Gold catalysis: Examining catalysis on an atomic scale
A comparison of atomic maps of nanoporous gold and catalysis reveals that surface defects are important catalysis sites
By mapping the three-dimensional arrangement of gold atoms in gold structures containing nanoscale pores, researchers at AIMR have shown that surface defects play an important role in their catalytic ability1.
Gold nanostructures are widely used to accelerate oxidation reactions. For example, they can catalyze the oxidation of toxic carbon monoxide to benign carbon dioxide. But just how they speed up these reactions has been vigorously debated for many years.
One complicating factor is that gold nanoparticles are often supported on oxide surfaces, which makes it difficult to determine the degree to which substrate effects contribute to catalysis. Ideal systems for studying gold’s intrinsic catalysis are gold structures riddled with tiny pores ― nanoporous gold ― because, unlike nanoparticles, they do not need to be attached to a substrate.
Now, Mingwei Chen and Pan Liu of the AIMR at Tohoku University and co-workers have combined a state-of-the-art electron microscopy technique with tomography to visualize in three dimensions the atomic arrangements of narrow bridges in nanoporous gold (see image). They then compared these three-dimensional maps with measurements of catalysis.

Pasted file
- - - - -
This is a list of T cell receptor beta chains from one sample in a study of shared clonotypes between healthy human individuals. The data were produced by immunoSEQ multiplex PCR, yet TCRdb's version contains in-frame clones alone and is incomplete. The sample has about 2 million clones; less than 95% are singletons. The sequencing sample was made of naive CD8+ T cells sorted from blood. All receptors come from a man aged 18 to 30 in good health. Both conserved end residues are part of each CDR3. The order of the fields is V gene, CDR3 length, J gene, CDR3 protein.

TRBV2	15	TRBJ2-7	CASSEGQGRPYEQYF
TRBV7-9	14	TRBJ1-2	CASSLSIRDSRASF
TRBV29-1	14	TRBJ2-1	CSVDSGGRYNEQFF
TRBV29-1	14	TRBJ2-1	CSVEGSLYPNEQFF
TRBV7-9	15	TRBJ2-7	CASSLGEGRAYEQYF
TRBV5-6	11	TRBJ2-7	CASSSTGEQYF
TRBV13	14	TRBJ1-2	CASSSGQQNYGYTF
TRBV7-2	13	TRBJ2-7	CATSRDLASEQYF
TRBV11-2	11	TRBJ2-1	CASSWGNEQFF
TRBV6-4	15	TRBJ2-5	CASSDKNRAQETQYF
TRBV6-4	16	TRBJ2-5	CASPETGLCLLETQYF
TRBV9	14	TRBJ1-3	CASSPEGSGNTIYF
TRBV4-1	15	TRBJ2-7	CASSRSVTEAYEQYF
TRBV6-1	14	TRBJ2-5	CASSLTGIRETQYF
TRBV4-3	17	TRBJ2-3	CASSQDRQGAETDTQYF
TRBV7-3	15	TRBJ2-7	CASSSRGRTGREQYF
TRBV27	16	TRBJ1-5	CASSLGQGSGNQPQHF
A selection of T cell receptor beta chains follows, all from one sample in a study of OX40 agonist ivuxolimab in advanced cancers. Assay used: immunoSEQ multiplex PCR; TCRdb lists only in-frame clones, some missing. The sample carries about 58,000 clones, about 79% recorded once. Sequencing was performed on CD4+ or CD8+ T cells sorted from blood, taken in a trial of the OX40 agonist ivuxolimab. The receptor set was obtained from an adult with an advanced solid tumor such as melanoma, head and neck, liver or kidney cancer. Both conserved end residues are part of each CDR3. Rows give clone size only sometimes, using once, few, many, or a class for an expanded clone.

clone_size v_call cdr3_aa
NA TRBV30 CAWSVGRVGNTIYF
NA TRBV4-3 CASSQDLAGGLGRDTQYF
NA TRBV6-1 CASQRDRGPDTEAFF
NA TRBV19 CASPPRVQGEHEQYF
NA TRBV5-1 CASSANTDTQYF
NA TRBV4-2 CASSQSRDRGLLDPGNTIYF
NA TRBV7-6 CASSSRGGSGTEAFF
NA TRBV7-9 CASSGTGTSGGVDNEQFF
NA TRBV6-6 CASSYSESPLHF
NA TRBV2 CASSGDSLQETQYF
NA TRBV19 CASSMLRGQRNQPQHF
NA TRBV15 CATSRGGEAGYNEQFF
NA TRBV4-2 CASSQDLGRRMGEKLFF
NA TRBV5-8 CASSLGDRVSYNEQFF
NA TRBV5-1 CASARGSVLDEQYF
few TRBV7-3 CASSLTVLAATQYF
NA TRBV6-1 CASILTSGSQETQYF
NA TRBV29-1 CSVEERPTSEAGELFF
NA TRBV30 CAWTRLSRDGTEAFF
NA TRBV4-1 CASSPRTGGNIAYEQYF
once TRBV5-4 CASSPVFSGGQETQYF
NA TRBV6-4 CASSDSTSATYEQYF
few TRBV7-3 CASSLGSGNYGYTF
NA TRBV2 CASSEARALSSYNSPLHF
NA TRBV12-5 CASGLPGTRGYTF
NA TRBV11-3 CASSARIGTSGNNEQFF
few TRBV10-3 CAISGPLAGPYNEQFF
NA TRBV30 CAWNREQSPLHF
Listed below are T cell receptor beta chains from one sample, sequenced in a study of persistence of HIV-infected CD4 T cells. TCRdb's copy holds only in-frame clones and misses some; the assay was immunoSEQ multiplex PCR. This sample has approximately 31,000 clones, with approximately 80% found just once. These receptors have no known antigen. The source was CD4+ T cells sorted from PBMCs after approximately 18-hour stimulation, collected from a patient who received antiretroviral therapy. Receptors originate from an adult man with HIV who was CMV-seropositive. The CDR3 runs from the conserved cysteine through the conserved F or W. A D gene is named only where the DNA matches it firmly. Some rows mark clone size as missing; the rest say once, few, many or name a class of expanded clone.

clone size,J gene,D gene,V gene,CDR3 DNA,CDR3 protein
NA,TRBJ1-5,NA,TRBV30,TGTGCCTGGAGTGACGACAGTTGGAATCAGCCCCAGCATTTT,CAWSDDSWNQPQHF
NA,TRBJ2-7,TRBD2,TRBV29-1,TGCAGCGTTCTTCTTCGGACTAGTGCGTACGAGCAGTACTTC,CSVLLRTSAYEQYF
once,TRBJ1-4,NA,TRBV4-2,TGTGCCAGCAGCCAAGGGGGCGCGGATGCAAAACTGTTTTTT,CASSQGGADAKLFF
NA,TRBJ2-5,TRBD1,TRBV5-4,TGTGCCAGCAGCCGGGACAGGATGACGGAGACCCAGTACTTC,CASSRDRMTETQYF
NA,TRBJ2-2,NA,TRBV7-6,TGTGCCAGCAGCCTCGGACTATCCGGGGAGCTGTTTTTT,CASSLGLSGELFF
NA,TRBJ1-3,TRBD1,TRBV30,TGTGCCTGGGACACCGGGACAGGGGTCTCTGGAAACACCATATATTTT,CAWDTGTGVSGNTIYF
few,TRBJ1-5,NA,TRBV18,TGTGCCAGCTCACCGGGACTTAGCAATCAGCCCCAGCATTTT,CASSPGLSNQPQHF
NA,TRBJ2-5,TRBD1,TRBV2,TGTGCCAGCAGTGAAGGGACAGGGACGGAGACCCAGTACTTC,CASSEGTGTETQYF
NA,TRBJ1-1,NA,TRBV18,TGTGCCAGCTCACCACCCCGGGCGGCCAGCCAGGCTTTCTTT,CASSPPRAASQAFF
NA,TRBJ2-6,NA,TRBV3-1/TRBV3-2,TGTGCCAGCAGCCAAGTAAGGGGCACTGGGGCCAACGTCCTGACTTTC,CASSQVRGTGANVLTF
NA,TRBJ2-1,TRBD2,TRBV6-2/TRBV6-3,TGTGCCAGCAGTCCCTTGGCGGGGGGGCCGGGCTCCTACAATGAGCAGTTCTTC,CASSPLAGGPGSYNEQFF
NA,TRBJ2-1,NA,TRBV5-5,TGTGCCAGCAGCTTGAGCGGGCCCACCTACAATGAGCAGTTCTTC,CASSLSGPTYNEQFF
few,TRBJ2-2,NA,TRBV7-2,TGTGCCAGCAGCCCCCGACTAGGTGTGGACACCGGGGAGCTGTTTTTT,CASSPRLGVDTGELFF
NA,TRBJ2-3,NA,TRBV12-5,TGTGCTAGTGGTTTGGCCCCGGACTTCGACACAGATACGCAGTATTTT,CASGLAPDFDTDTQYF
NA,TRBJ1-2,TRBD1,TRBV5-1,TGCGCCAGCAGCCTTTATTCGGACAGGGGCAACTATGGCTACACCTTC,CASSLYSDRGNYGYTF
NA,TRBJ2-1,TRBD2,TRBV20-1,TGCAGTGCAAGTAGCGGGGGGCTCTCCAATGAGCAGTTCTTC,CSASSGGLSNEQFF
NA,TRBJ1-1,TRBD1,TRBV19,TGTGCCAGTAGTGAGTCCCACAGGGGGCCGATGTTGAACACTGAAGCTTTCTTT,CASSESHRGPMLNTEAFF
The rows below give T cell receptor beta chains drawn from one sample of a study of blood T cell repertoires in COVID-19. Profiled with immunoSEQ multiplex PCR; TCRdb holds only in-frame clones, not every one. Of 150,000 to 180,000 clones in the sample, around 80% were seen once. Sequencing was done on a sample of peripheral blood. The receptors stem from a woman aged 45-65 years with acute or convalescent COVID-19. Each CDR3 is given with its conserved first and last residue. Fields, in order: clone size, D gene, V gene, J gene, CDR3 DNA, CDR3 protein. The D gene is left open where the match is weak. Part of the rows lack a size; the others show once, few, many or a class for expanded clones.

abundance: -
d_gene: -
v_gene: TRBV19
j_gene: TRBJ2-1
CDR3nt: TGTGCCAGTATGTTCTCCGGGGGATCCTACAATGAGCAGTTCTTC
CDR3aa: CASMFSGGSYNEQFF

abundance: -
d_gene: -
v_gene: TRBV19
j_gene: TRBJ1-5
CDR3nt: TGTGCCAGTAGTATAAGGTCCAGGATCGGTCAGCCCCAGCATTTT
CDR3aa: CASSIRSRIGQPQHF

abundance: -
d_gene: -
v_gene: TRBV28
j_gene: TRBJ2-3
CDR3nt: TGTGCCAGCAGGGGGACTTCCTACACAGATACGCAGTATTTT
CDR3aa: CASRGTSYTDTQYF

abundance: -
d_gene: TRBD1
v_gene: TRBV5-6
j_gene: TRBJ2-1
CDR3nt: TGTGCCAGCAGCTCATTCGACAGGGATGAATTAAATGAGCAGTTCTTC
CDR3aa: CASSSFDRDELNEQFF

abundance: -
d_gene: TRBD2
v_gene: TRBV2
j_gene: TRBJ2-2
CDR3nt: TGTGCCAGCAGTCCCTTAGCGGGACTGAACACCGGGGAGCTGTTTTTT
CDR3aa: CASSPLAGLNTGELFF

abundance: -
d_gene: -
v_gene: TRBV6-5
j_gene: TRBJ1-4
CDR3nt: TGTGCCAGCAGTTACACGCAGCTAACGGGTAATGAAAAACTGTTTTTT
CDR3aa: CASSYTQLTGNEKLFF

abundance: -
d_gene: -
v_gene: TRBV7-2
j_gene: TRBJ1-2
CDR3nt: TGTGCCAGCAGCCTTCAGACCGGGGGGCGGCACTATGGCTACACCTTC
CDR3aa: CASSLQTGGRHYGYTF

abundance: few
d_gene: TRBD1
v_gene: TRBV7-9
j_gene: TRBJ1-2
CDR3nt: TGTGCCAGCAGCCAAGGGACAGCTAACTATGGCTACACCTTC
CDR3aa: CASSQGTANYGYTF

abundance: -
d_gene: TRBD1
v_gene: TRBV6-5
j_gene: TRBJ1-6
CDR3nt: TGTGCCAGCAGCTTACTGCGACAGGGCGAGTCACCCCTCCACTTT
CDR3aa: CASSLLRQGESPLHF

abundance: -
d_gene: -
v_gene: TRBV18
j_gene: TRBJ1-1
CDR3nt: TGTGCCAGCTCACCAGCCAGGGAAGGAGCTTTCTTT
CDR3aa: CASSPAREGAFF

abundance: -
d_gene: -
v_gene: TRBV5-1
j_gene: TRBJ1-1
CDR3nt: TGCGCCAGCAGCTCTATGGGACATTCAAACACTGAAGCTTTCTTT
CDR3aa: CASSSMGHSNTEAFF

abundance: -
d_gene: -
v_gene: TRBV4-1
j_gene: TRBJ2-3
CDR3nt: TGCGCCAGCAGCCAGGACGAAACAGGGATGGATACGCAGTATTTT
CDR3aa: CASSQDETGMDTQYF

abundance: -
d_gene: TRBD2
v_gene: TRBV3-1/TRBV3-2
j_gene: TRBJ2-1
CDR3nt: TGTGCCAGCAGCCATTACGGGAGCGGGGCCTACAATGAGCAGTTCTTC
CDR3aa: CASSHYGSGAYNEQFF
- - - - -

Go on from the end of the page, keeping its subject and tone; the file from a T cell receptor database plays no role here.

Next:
In addition to showing the positions of atoms, the images also reveal their degree of coordination to surrounding atoms. Atoms far from a surface are completely surrounded by atoms and hence have high coordination numbers, whereas those near or on a surface have lower ones. The researchers found qualitative agreement between the electron microscopy characterization and catalytic measurements at active atomic sites and low-coordinated surface atoms. This implies that defects on the surface play a major role in the catalysis of nanoporous gold.
“The curved surface of nanoporous gold is composed of flat terraces, atomic steps and kinks, which correspond to different coordination numbers,” explains Liu. “Generally, under-coordinated sites with low coordination numbers of five and six are thought to be highly active sites in oxidation reactions, whereas those with coordination numbers greater than nine are considered to be relatively inactive. Our study has confirmed this and provides compelling evidence that catalysis may originate from the under-coordinated surface atoms alone.”
Liu notes that the method could also be applied to other catalytic systems. “This study also demonstrates that quantitative measurements on an atomic scale can provide vital knowledge about the catalytic mechanisms of nanomaterials.”
In the future, the team intends to improve the catalytic performance of gold catalysts by fabricating and measuring the catalytic properties of nanoporous gold particles with larger surface areas and more under-coordinated atoms.
Liu, P., Guan, P. Hirata, A., Zhang, L., Chen, L., Wen, Y., Ding, Y., Fujita, T., Erlebacher, J. & Chen, M. Visualizing under-coordinated surface atoms on 3D nanoporous gold catalysts. Advanced Materials 28, 1753–1759 (2016). | article
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